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This volume does not profess to be, in any exact and important sense, a History of the Administration of President LINCOLN. Such a work would require access to sources of information which cannot, from the nature of the case, be open to the public for many years to come.
Its object is merely to collect and collate the speeches, messages, proclamations, and other documents in which the President has embodied, from time to time, his sentiments on the affairs of the country, and set forth the motives which have prompted the successive acts of his Administration. In the narrative which accompanies these papers the writer has sought only to record the circumstances essential to an appreciation of the papers themselves, and not by any means to give a complete history of the events by which this momentous period in the career of our country has been marked.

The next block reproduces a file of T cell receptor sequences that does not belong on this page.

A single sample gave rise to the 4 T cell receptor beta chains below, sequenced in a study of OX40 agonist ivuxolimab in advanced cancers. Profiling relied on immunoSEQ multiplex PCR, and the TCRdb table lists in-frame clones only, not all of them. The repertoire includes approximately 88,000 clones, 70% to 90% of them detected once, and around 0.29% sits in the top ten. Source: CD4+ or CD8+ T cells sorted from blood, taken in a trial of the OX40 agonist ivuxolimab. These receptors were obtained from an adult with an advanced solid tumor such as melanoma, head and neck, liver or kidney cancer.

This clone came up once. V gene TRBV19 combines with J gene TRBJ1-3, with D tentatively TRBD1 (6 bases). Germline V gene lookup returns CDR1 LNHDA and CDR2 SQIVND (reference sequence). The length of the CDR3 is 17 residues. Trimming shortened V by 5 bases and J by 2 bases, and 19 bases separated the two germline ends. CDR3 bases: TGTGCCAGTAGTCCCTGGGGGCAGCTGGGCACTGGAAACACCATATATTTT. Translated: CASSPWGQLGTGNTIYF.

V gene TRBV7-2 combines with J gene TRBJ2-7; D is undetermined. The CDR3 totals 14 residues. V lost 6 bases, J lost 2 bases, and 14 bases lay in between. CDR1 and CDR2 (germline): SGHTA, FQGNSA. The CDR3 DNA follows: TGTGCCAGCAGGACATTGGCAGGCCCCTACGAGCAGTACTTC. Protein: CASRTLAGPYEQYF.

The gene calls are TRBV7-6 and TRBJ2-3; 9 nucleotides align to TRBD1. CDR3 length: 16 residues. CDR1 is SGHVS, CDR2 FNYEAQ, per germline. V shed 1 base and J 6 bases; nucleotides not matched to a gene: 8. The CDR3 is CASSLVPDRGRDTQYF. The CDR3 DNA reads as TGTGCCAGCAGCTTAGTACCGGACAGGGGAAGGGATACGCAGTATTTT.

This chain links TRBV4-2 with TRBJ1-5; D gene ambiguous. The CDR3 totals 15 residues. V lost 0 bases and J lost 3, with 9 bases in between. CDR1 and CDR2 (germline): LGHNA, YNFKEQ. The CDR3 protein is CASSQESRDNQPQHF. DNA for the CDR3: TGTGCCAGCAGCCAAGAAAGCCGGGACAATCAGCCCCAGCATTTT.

If the public shall find in this work any important aid in forming a judgment of the policy by which President LINCOLN is seeking to carry the Nation through the crisis of a civil war, its purpose will have been accomplished.
H. J. R. NEW YORK, May 5, 1864.
From the Election, November 6, 1860, to the Inauguration, March
LIFE OF ABRAHAM LINCOLN.
ABRAHAM LINCOLN was born on the 12th of February, 1809, in Hardin county, Kentucky. His early life, like that of most of the great men whom our country has produced, was spent in poverty and in toil. At seven years of age he was sent to school to a Mr. Hazel, carrying with him an old copy of Dilworth's Spelling Book, one of the three books that formed the family library. His father keenly felt the disadvantages arising from his own lack of education, and determined, in spite of difficulties almost inconceivable, to give his son better facilities for study than he had himself enjoyed. His mother was a Christian woman, and desired earnestly that he should learn to read the Bible.
Thomas Lincoln, his father, finding a life in a Slave State a most unsatisfactory one for himself, and presenting only the prospect of a hopeless struggle in the future for his children, determined upon removal, and when Abraham was in the eighth year of his age, the plan was carried into execution. The old home was sold, their small stock of valuables placed upon a raft, and the little family took its way to a new home in the wilds of Indiana, where free labor would have no competition with slave labor, and the poor white man